Comet ISON hits its stride as November begins

This month, the great comet brightens and passes the Sun.
By | Published: October 31, 2013 | Last updated on May 18, 2023
Comet ISON continues to brighten as it prepares to put on a show in November and December.
Damian Peach
Comet ISON (C/2012 S1) is getting brighter. How bright it will become is still a hot topic. The Minor Planet Center of the International Astronomical Union (IAU), the organization that publishes predicted brightnesses of a variety of celestial objects — including comets — shows ISON at 7th or 8th magnitude in early November. That’s bright enough to see through binoculars or a small telescope from under a dark sky, and a New Moon on November 3 guarantees that our satellite’s light won’t be a problem.

For complete coverage of Comet ISON, visit

On the 1st, ISON rises more than four hours before the Sun and stands 30° above the eastern horizon at the start of morning twilight. It lies in southern Leo the Lion, 12° southwest of 2nd-magnitude Denebola. But the comet will be easier to track down by scanning some 7° south-southeast of magnitude 1.5 Mars. A slim crescent Moon rises more than two hours after ISON.

If you have exceptionally clear skies this morning, you might be able to trace the comet’s tail to Mars. In fact, the comet likely will sport two tails, one of charged particles and the other primarily made of dust.

With each passing day, the comet shines a little brighter, rises a few minutes later, and slips slightly lower as morning twilight starts to paint the sky. During November’s first week, ISON should brighten by a full magnitude, appearing 2.5 times brighter than on the month’s first morning.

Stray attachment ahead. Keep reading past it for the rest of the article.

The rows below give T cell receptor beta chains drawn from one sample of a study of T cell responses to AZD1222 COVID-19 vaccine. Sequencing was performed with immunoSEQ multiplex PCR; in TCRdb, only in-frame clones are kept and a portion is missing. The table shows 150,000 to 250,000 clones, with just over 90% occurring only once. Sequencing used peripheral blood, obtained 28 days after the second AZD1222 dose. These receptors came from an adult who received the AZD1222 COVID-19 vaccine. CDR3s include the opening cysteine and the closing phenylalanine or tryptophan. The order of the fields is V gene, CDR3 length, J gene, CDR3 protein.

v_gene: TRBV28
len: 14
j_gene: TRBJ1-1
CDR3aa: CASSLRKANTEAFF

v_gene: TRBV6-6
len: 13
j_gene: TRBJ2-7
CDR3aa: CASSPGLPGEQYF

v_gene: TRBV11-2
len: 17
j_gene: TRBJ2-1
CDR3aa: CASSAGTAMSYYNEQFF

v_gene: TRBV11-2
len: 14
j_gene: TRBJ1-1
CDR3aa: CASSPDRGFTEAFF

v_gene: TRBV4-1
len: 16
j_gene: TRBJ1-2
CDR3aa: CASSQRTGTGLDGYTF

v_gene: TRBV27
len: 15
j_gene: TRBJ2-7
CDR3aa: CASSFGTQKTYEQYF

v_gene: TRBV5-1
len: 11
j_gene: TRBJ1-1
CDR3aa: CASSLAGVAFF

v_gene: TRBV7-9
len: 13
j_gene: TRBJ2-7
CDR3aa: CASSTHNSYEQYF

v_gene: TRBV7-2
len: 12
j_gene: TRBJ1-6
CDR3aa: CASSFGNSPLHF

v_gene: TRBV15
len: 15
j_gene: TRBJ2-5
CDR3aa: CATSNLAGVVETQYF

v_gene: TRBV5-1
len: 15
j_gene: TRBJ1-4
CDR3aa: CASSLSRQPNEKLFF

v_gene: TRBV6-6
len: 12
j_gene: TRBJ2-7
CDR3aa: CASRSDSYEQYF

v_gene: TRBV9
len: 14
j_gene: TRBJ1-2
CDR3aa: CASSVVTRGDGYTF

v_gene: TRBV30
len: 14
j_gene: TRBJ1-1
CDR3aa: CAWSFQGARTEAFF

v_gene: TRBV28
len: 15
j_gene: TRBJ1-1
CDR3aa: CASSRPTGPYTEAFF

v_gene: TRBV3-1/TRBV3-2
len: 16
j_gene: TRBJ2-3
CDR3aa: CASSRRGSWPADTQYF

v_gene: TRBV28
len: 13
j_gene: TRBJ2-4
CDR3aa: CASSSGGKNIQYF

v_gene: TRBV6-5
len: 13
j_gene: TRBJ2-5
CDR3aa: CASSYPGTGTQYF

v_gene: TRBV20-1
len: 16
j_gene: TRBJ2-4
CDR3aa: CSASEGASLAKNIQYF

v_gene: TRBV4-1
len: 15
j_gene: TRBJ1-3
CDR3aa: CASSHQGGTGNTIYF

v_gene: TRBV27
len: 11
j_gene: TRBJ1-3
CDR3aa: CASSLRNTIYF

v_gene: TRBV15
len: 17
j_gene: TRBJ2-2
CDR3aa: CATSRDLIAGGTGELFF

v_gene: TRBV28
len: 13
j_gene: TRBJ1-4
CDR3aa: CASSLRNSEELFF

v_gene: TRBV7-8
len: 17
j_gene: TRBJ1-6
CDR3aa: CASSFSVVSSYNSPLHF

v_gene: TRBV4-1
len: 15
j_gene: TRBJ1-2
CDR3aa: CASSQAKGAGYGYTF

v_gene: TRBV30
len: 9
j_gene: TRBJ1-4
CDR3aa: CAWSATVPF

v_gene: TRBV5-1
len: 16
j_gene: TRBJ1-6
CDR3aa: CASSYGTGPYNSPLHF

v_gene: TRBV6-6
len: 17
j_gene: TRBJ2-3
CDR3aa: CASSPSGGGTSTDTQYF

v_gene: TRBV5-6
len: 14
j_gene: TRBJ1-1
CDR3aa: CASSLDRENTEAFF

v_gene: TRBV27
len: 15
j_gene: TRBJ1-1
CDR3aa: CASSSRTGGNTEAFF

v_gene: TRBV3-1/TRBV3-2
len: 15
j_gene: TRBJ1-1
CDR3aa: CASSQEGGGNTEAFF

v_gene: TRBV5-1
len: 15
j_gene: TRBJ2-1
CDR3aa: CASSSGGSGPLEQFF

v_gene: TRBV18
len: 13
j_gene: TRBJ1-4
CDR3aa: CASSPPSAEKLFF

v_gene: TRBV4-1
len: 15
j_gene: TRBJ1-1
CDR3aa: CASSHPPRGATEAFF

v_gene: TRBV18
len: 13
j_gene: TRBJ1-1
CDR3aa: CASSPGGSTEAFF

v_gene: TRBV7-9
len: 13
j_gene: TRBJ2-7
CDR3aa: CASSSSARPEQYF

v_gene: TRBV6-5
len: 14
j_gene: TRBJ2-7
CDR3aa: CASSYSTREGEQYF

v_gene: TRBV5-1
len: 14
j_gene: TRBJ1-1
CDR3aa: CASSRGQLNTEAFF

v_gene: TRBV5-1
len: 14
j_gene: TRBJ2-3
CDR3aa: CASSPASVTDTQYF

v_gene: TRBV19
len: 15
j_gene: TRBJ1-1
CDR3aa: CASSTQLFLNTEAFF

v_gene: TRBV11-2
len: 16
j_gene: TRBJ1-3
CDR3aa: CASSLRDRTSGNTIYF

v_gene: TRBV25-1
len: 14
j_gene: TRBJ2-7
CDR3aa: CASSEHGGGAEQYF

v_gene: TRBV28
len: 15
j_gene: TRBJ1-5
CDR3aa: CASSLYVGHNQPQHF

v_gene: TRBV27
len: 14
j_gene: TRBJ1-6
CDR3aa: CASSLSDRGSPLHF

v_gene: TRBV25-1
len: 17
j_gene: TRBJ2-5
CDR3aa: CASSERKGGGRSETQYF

Senior Editor Richard Talcott provides a complete overview of Comet ISON’s journey to the inner solar system and how to enjoy it in the coming months. Check it out!
The comet also picks up speed during November as it falls toward the Sun and our star’s gravity applies a greater force. You can see this velocity increase in ISON’s motion relative to the background stars. It shifts about 1° per day at the start of the month, 2° per day to begin the second week, and 3° per day by mid-November. It will zip along at 5° per day by the time it reaches perihelion.

ISON’s quickening pace means that no single constellation can hold it for long. After spending all of October and the first few days of November in Leo, it reaches that constellation’s border with Virgo the Maiden on November 5. The comet remains within the Maiden’s grasp until the 22nd largely because this is the sky’s second-largest constellation, and then it moves into Libra the Scales.

Although nobody knows exactly how bright Comet ISON will become, we do know that November promises some of the most anticipated comet viewing in years. And it’s all happening in the morning sky just before dawn.
Comet ISON November 1-11
In early November, Comet ISON traverses a sparse star field in Leo and Virgo.
Astronomy: Richard Talcott and Roen Kelly